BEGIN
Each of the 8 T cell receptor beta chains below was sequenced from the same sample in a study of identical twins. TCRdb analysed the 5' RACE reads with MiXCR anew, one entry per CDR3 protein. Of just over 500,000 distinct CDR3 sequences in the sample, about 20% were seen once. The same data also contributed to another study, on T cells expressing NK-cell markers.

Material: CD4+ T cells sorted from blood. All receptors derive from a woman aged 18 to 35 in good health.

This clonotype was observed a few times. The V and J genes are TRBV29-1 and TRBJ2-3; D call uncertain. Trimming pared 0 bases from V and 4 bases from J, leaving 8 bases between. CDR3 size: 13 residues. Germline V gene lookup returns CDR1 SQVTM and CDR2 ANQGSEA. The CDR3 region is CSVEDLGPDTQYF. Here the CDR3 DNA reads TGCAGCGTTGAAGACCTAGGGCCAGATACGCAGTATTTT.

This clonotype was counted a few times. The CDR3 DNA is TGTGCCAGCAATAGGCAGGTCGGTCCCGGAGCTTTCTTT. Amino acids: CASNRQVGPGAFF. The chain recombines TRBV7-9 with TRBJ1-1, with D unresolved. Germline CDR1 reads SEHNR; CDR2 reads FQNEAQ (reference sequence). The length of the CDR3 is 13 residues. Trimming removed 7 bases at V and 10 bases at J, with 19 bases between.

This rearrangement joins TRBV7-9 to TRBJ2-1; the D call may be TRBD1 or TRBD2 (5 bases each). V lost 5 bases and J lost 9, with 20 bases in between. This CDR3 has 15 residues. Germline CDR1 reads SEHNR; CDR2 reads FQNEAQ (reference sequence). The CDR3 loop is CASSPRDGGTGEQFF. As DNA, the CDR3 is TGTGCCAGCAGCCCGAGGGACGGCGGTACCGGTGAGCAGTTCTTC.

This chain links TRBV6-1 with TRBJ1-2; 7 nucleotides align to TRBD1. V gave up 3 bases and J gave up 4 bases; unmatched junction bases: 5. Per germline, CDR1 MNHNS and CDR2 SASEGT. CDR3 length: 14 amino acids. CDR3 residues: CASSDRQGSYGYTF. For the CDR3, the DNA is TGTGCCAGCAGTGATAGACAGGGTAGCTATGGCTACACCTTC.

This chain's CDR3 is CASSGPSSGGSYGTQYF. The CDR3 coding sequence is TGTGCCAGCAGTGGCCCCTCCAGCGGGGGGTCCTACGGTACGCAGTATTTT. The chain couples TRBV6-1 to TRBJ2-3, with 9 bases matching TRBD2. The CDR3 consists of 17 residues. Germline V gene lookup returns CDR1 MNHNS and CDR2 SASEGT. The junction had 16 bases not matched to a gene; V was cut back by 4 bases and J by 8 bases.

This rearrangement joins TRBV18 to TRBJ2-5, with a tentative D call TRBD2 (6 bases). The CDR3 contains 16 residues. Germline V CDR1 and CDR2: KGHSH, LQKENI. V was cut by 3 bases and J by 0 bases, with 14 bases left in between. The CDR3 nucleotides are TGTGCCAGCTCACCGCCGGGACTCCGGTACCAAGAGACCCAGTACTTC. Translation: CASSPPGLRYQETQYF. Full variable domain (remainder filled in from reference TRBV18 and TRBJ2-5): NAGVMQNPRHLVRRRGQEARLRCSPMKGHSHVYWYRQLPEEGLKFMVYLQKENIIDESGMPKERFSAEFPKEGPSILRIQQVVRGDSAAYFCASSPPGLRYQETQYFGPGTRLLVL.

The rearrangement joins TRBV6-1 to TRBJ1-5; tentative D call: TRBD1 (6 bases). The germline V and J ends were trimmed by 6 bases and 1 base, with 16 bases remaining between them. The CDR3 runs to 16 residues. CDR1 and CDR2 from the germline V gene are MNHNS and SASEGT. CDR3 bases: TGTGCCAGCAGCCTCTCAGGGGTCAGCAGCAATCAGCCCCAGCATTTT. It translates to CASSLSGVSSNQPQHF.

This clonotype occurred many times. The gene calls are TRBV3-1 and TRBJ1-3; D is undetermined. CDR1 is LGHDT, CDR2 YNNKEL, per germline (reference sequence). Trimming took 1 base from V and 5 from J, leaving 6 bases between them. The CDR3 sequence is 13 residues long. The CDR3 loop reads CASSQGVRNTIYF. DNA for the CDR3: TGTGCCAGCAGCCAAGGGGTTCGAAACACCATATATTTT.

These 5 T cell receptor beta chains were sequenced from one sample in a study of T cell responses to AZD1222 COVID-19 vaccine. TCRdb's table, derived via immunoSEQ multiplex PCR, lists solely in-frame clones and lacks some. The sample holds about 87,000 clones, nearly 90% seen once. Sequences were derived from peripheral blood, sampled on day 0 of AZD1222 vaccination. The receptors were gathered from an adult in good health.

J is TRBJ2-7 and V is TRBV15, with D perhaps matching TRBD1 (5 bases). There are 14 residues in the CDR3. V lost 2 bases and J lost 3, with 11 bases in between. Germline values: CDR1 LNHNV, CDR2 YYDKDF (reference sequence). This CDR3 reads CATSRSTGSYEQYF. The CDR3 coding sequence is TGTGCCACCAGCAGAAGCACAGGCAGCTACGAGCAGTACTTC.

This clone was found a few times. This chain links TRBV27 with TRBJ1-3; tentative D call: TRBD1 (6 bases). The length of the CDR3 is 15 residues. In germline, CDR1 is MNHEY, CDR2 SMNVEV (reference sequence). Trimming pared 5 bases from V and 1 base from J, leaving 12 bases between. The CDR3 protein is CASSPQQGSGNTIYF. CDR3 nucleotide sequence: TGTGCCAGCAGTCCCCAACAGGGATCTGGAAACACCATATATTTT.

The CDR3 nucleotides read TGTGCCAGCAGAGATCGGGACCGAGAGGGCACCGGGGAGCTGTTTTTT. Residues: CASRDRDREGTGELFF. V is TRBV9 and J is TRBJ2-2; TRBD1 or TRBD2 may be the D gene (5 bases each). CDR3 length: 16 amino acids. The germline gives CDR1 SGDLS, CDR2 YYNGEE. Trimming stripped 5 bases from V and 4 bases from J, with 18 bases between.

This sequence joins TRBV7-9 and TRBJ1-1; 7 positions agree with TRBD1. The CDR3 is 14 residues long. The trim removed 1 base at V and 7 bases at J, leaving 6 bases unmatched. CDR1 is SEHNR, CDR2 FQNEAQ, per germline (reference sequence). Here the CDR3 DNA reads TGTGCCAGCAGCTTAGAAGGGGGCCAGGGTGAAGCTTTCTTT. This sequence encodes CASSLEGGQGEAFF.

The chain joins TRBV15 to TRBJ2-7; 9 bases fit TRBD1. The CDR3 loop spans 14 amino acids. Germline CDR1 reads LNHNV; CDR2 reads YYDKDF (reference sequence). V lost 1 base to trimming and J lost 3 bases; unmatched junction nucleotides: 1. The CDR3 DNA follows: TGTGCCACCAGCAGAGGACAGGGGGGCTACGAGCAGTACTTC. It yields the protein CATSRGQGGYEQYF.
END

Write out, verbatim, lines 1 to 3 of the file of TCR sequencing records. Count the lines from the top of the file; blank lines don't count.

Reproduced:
Each of the 8 T cell receptor beta chains below was sequenced from the same sample in a study of identical twins. TCRdb analysed the 5' RACE reads with MiXCR anew, one entry per CDR3 protein. Of just over 500,000 distinct CDR3 sequences in the sample, about 20% were seen once. The same data also contributed to another study, on T cells expressing NK-cell markers.

Material: CD4+ T cells sorted from blood. All receptors derive from a woman aged 18 to 35 in good health.

This clonotype was observed a few times. The V and J genes are TRBV29-1 and TRBJ2-3; D call uncertain. Trimming pared 0 bases from V and 4 bases from J, leaving 8 bases between. CDR3 size: 13 residues. Germline V gene lookup returns CDR1 SQVTM and CDR2 ANQGSEA. The CDR3 region is CSVEDLGPDTQYF. Here the CDR3 DNA reads TGCAGCGTTGAAGACCTAGGGCCAGATACGCAGTATTTT.